DETROIT — UAW President Rory Gamble doesn't believe the Detroit 3 should mandate that its factory workers be vaccinated against COVID-19, but he hopes to make the shots widely available and encourage union members to get one.
"UAW members are American," he said in an interview. "In America, you get people with different religious beliefs, you have people who are just of the opinion that they don't take any vaccines at all. We think that should be respected. We're very willing to sit down and work out with the companies going forward how we manage those issues."
The Equal Employment Opportunity Commission this week said companies can, with limited exceptions for medical or religious reasons, legally require employees to get the vaccine, which is in the early stages of distribution. But Gamble said he thinks General Motors, Ford Motor Co. and Fiat Chrysler Automobiles will approach the process much like they handle yearly flu shots, which are not mandatory.
"We're working out trying to make it readily available to our members, whether at the workplace or through a drive-through center," he told Automotive News. "However we can make it convenient for those who choose to take it, we're having discussions with the companies for how to do just that."
While no firm plans are in place, the Detroit 3 have said they're working on ways to get employees access to the vaccine once it becomes available and are in close contact with health officials. Ford last month ordered a dozen ultra-cold freezers to store the vaccine being produced by Pfizer in western Michigan, Reuters reported.
Ford, in announcing the purchase of the freezers, said the vaccine would be voluntary, while GM on Friday said it would also make it voluntary. FCA has not yet announced its plans.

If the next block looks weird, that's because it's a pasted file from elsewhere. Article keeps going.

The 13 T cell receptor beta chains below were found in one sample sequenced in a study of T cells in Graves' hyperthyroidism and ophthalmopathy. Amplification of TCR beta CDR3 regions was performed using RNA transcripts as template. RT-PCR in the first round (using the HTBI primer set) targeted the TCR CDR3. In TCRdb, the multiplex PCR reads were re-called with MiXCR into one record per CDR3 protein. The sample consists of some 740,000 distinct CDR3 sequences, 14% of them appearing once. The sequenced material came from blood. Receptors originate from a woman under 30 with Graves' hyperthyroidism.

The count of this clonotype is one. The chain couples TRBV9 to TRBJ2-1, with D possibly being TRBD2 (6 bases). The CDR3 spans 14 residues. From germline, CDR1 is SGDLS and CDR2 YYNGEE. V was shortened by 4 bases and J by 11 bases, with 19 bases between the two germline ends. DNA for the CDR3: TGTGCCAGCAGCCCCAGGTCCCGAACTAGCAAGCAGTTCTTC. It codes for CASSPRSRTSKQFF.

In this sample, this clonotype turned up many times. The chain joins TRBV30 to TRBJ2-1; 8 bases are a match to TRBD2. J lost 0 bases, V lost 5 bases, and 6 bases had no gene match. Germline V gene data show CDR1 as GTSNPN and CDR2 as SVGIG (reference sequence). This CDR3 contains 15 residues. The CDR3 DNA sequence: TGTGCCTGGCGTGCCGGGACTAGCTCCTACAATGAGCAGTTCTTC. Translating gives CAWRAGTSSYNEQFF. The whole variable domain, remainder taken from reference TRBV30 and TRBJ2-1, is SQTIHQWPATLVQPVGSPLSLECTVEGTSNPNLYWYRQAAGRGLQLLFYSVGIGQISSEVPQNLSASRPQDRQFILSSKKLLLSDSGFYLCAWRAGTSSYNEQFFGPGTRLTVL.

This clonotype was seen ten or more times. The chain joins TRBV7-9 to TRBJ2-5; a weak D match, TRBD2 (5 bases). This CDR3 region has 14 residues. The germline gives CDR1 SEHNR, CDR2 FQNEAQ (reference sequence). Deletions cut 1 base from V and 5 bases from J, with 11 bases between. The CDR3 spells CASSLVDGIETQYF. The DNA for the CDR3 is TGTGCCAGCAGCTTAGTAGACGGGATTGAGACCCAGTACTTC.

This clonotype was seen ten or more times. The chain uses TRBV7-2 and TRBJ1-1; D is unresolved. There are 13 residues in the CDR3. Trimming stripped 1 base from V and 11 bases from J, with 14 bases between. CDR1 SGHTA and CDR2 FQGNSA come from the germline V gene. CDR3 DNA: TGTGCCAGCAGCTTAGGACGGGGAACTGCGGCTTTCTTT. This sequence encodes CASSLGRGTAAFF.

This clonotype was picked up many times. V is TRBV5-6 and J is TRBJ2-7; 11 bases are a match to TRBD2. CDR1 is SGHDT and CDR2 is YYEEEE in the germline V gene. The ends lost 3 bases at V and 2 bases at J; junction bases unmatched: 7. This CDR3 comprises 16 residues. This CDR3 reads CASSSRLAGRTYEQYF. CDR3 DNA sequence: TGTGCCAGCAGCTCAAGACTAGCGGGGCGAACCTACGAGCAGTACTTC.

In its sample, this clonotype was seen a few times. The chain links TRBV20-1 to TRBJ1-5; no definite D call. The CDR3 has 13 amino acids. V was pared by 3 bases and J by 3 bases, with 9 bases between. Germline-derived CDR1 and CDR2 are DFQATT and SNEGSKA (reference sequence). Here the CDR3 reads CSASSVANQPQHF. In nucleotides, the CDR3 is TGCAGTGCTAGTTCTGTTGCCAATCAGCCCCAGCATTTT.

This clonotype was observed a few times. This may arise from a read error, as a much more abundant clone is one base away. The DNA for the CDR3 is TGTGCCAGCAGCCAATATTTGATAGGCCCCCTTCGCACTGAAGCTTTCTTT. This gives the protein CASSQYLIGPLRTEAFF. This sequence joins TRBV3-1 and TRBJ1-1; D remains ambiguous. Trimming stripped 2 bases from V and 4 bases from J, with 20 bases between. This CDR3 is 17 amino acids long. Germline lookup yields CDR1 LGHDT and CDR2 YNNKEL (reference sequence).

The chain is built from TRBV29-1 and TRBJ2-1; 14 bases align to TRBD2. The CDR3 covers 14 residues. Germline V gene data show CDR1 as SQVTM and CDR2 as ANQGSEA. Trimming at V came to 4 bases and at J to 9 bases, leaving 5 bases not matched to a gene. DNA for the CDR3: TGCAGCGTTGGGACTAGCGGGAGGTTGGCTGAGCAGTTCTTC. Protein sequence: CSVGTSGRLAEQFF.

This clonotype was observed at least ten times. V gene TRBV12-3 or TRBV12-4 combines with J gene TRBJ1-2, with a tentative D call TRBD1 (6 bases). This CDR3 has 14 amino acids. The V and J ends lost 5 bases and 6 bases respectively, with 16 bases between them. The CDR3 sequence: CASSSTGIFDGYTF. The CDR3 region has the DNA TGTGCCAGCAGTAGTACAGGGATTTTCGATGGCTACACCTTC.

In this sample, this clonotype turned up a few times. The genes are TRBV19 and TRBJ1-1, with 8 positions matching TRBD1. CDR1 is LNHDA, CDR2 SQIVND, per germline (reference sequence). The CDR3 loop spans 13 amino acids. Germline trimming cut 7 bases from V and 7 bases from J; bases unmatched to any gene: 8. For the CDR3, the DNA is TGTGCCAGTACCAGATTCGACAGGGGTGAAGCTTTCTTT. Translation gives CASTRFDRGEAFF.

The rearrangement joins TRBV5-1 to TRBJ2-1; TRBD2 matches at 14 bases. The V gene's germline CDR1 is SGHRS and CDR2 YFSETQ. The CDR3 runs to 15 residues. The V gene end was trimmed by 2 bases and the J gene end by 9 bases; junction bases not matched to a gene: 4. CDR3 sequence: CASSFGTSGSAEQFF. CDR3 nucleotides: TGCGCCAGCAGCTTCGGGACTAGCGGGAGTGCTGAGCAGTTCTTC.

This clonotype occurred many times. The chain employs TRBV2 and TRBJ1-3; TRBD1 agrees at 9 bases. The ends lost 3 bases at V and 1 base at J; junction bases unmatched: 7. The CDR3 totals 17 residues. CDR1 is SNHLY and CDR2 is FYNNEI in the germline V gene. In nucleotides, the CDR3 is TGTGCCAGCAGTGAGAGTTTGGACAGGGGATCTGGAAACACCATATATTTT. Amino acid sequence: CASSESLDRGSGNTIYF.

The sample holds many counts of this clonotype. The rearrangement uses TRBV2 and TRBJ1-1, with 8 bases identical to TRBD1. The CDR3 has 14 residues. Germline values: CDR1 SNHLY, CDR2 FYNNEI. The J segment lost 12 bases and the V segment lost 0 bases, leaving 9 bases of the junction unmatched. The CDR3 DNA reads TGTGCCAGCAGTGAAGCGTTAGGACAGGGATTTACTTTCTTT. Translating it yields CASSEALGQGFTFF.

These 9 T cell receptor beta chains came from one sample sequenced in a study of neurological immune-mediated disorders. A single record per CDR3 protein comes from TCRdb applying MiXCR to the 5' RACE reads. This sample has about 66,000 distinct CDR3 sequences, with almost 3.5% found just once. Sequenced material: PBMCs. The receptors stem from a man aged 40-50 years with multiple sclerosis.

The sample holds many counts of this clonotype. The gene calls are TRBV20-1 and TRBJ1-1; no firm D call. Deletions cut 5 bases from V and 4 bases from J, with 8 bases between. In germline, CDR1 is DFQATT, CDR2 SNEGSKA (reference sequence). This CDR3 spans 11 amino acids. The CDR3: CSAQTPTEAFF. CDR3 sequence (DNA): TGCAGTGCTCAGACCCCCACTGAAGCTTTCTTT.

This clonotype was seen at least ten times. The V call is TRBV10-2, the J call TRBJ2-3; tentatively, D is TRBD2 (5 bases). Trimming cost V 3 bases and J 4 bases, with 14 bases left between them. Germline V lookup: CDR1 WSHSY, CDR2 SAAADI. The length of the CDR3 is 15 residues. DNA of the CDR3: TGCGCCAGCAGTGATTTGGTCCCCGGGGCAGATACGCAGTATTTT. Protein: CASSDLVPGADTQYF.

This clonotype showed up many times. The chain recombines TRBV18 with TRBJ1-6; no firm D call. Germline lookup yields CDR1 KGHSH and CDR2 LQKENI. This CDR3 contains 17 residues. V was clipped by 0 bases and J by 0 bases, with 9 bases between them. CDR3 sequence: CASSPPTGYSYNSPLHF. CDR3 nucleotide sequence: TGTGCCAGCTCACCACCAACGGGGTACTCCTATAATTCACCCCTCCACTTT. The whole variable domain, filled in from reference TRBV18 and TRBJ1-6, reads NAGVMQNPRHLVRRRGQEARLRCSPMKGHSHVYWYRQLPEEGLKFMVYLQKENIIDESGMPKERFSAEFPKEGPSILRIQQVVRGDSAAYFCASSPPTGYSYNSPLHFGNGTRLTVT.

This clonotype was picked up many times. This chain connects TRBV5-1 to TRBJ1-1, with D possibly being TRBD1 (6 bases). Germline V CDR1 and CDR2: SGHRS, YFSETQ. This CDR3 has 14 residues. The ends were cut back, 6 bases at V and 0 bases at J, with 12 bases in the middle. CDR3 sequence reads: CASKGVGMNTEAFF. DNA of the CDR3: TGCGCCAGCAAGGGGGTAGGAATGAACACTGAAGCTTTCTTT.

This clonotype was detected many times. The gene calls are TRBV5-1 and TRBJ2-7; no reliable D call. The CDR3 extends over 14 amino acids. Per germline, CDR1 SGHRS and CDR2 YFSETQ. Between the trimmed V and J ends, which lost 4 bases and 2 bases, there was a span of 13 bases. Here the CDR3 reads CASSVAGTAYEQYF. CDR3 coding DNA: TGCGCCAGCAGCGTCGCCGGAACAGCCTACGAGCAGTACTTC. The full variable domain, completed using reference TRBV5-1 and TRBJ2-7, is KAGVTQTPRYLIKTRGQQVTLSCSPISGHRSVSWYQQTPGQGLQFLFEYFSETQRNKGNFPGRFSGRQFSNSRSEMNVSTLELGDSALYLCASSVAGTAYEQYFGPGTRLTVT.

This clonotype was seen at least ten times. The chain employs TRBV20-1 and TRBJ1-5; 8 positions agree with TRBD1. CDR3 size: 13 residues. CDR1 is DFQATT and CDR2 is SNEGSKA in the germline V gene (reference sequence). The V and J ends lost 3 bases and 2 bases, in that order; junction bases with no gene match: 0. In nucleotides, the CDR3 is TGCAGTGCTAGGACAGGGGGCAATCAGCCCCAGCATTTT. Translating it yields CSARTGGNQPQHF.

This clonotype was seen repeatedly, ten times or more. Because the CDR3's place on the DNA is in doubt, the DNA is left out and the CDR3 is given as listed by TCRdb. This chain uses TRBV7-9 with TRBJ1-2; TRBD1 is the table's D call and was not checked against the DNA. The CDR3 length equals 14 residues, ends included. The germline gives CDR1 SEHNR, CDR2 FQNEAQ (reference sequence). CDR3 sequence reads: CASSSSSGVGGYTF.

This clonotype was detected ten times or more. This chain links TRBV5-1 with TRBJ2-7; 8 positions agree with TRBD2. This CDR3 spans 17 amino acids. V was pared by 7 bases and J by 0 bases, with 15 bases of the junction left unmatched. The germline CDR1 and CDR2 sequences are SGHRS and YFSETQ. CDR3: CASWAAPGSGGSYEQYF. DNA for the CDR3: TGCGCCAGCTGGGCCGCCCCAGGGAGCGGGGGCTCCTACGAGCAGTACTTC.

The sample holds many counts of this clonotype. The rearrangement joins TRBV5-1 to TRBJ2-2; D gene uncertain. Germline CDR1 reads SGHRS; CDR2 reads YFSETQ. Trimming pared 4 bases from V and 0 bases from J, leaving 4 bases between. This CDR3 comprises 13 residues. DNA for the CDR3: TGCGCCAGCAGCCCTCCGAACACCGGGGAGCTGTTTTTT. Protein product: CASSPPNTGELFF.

The coronavirus tore through the industry this spring, shuttering North American manufacturing facilities for two months and killing a number of U.S. autoworkers. Since restarting production, automakers have implemented strict safety measures — including mask-wearing, temperature scans and social distancing — while the UAW has continued to advocate for the deployment of rapid testing to further ensure member safety.
Gamble said he was frustrated with President Donald Trump's administration for not providing a clearer timetable on when union workers might be able to receive the vaccine. He said he looks forward to working with President-elect Joe Biden's administration and would advocate for his members to be near the front of the line as it becomes available.
"It's been proven the automotive industry is very essential to the economy of this country," he said. "Our members are on the front lines, working in environments that are really scary as it relates to how the virus spreads. I totally agree health care workers should get it first, but as this thing comes on line in waves, we need to consider labor in this country that goes to work every day and fights in fear of this virus to keep this country moving."
Gamble said he planned to take the vaccine — "on public TV if I could" — as a way to protect himself and encourage his members to do the same. This year, Gamble missed a Biden campaign event after a family member he had been in contact with became ill, though a subsequent virus test came back negative.
"I will step up, and I think it's essential for my members to see me do that," he said. "Those in leadership need to make their decisions about that. I think in my position for something that will protect my members coming to work, I'd rather take the chance of taking the vaccine than not taking it."